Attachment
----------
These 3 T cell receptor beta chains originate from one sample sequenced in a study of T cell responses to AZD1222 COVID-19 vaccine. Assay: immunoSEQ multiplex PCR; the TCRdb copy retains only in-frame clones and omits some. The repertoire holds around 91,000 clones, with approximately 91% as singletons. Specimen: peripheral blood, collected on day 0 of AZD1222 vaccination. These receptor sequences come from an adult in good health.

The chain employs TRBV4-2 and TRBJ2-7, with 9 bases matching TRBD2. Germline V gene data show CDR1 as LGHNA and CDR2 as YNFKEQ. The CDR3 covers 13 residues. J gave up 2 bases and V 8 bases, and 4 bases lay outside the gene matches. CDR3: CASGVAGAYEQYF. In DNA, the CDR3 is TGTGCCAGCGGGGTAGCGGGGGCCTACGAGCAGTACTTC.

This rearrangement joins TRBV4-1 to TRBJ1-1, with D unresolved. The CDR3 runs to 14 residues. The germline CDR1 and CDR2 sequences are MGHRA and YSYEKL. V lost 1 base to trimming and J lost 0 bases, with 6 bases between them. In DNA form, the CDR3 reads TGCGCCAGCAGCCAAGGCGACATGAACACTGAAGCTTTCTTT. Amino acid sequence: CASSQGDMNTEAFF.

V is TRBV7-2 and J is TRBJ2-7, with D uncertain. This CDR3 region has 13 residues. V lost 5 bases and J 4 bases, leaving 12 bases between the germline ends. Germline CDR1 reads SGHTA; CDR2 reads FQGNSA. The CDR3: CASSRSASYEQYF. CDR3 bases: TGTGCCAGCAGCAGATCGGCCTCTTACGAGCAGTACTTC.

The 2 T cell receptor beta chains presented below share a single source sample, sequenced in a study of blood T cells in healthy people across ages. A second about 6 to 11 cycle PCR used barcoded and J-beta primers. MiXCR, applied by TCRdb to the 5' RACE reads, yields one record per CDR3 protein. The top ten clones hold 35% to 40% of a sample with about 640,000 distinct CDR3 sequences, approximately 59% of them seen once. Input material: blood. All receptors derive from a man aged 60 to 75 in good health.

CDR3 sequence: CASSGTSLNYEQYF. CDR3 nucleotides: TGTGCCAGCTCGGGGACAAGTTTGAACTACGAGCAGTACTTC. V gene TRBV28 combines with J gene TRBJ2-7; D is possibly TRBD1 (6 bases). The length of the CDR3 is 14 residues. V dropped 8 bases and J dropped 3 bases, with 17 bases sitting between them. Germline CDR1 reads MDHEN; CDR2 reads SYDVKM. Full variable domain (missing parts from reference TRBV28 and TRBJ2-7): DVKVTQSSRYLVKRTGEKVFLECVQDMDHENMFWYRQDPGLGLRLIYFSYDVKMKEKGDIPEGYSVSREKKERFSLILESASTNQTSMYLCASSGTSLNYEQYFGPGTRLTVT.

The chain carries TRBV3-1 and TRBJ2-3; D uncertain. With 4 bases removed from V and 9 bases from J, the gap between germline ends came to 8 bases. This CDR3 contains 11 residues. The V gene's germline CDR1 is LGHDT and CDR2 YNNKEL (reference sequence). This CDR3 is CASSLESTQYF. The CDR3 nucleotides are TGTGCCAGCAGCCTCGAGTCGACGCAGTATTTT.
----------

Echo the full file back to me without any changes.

These 3 T cell receptor beta chains originate from one sample sequenced in a study of T cell responses to AZD1222 COVID-19 vaccine. Assay: immunoSEQ multiplex PCR; the TCRdb copy retains only in-frame clones and omits some. The repertoire holds around 91,000 clones, with approximately 91% as singletons. Specimen: peripheral blood, collected on day 0 of AZD1222 vaccination. These receptor sequences come from an adult in good health.

The chain employs TRBV4-2 and TRBJ2-7, with 9 bases matching TRBD2. Germline V gene data show CDR1 as LGHNA and CDR2 as YNFKEQ. The CDR3 covers 13 residues. J gave up 2 bases and V 8 bases, and 4 bases lay outside the gene matches. CDR3: CASGVAGAYEQYF. In DNA, the CDR3 is TGTGCCAGCGGGGTAGCGGGGGCCTACGAGCAGTACTTC.

This rearrangement joins TRBV4-1 to TRBJ1-1, with D unresolved. The CDR3 runs to 14 residues. The germline CDR1 and CDR2 sequences are MGHRA and YSYEKL. V lost 1 base to trimming and J lost 0 bases, with 6 bases between them. In DNA form, the CDR3 reads TGCGCCAGCAGCCAAGGCGACATGAACACTGAAGCTTTCTTT. Amino acid sequence: CASSQGDMNTEAFF.

V is TRBV7-2 and J is TRBJ2-7, with D uncertain. This CDR3 region has 13 residues. V lost 5 bases and J 4 bases, leaving 12 bases between the germline ends. Germline CDR1 reads SGHTA; CDR2 reads FQGNSA. The CDR3: CASSRSASYEQYF. CDR3 bases: TGTGCCAGCAGCAGATCGGCCTCTTACGAGCAGTACTTC.

The 2 T cell receptor beta chains presented below share a single source sample, sequenced in a study of blood T cells in healthy people across ages. A second about 6 to 11 cycle PCR used barcoded and J-beta primers. MiXCR, applied by TCRdb to the 5' RACE reads, yields one record per CDR3 protein. The top ten clones hold 35% to 40% of a sample with about 640,000 distinct CDR3 sequences, approximately 59% of them seen once. Input material: blood. All receptors derive from a man aged 60 to 75 in good health.

CDR3 sequence: CASSGTSLNYEQYF. CDR3 nucleotides: TGTGCCAGCTCGGGGACAAGTTTGAACTACGAGCAGTACTTC. V gene TRBV28 combines with J gene TRBJ2-7; D is possibly TRBD1 (6 bases). The length of the CDR3 is 14 residues. V dropped 8 bases and J dropped 3 bases, with 17 bases sitting between them. Germline CDR1 reads MDHEN; CDR2 reads SYDVKM. Full variable domain (missing parts from reference TRBV28 and TRBJ2-7): DVKVTQSSRYLVKRTGEKVFLECVQDMDHENMFWYRQDPGLGLRLIYFSYDVKMKEKGDIPEGYSVSREKKERFSLILESASTNQTSMYLCASSGTSLNYEQYFGPGTRLTVT.

The chain carries TRBV3-1 and TRBJ2-3; D uncertain. With 4 bases removed from V and 9 bases from J, the gap between germline ends came to 8 bases. This CDR3 contains 11 residues. The V gene's germline CDR1 is LGHDT and CDR2 YNNKEL (reference sequence). This CDR3 is CASSLESTQYF. The CDR3 nucleotides are TGTGCCAGCAGCCTCGAGTCGACGCAGTATTTT.